Wine Cellar Ideas Wanted

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Sep 21, 2016
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Hi everyone,

I'm starting the idea gathering stage of building a wine cellar. Being on a very tight budget, I'll be utilizing existing material I have, i.e., no money for redwood to build the shelving, but I do have a variety of other woods mainly pine to build with.

The space I have to work with is 64"Dx48"Wx84"T. This is an old fruit cellar. The cool thing about this space is 2 of the walls are foundation walls, old thick limestone quarried block from the late 1800's. Which also benefits in that the temperature stays pretty constant and has a nice aesthetic look.

I'd love to hear from others who have created wine cellars in small spaces or from anyone with ideas on maximizing the available space.

I'm guessing you have already looked through the 24 pages of threads in this Sub-forum for ideas?
Not all 24, the first 2, working my way through. The reason I didn't wait is I'm interested in peoples opinions with the specific room details provided.
How about this? I think it is inspired.
I'm guessing you have already looked through the 24 pages of threads in this Sub-forum for ideas?

Mike... You weren't supposed to give me that information. Dang, as a rookie winemaker, I don't need those crazy thoughts running loose in my head ;-)
Assuming that ..

1) you have a tight budget and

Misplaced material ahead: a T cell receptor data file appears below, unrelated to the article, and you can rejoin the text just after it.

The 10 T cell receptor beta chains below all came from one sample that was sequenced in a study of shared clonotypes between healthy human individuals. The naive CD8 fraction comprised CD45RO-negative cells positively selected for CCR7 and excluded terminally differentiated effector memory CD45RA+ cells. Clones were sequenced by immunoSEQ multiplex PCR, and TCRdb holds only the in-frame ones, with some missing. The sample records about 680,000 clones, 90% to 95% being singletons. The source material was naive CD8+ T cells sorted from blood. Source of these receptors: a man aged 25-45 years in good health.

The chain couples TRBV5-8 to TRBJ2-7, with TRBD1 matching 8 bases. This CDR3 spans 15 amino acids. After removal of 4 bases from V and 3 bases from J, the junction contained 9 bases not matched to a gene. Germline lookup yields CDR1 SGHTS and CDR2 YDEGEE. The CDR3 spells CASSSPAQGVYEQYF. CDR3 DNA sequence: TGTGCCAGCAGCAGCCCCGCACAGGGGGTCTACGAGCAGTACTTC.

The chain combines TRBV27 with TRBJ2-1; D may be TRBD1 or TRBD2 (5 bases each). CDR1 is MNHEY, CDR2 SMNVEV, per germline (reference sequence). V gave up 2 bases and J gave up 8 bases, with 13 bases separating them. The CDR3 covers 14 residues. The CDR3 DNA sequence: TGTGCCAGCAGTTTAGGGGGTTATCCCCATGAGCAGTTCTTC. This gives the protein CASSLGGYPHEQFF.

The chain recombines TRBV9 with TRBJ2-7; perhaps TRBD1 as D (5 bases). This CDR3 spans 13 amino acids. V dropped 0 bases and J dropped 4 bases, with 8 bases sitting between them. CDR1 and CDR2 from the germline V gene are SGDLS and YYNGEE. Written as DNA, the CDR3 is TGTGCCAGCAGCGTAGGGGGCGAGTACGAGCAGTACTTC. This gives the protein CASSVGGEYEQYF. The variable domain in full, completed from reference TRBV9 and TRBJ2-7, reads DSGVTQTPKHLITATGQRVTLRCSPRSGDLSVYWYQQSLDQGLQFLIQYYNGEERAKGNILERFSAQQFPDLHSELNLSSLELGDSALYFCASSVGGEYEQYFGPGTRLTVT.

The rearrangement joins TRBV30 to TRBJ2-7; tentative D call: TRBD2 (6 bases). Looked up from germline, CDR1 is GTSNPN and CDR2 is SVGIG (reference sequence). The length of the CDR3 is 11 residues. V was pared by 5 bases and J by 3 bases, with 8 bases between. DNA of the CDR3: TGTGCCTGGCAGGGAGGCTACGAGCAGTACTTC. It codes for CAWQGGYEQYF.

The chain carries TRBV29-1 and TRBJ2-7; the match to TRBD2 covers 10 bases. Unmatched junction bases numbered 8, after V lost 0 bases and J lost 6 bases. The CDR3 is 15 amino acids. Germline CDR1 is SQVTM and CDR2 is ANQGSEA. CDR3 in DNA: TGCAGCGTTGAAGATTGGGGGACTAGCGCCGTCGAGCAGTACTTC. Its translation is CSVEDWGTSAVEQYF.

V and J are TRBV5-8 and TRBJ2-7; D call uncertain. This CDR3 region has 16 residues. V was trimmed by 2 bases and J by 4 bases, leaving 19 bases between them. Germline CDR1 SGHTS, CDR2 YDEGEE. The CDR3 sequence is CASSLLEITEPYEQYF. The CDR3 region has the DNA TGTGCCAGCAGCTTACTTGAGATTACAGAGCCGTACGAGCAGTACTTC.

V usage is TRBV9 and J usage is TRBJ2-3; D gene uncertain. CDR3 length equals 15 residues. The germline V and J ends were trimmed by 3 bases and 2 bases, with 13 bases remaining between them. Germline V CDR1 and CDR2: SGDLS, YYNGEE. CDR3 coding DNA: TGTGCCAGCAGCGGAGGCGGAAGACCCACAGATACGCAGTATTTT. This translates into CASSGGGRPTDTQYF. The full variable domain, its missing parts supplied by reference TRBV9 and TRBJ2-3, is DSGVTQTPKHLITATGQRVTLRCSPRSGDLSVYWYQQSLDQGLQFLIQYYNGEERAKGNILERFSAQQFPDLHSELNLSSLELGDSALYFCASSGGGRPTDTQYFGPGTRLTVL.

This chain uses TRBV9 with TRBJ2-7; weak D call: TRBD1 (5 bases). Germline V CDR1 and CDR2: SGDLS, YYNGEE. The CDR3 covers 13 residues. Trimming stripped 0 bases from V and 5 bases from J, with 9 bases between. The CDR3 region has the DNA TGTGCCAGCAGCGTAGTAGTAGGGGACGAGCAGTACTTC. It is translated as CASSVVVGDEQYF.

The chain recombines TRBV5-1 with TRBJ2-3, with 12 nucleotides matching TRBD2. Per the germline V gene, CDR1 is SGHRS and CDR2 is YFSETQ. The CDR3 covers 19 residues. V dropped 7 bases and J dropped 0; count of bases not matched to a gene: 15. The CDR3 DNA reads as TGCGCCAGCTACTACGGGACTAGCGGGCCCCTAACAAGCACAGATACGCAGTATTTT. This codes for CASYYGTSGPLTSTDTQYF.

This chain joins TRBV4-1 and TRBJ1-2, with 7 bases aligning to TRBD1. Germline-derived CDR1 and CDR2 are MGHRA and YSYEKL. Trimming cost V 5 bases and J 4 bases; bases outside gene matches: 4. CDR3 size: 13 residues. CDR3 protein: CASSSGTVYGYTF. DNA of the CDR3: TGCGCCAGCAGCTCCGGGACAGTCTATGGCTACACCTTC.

2) you are a wine maker..

My preference is to set up a series of "Diamond-cube" racks.
I built one for myself and also one for a very dear friend of mine..

Photo 1 (after building)
Photo 2 (after finish and loading)

Note: The door on the left leads to another room of my friend's basement.

This cost me under $200.00 to build (not including stain and varnish) and can hold a multitude of wine in a very limited space. Each full cube can hold up to 5 cases of wine!

I as a winemaker, I like this format because I can put most of an entire batch of wine into a single cube. I then can use a singe bottleneck tags to ID the wine. This saves on having to label each bottle, making reuse of bottles easier.

The one in the picture took just a day to build and IMHO looks fantastic.


For a tight budget and tight space, as JohnT has depicted, the diamond racks will give you much more bang for your buck. Ultimately, number of bottles you can handle will be much greater with the diamond system than the individual bottle rack system depicted in your plan drawing.

For a blend of efficiency, cost, and appearance, you could consider a combination of both. Having just completed a wine room, that is the option selected for my room, if you are interested, the link to the thread on this forum is:
How about this? I think it is inspired.

I like curves on women...wood not so much...had to build.
What if you squared this off...use the two corners for stacking carboys, I just hate that wasted space in the corners and it is a trash trap.
Really liked JohnT's diamond cubes...I gotta remember that detail.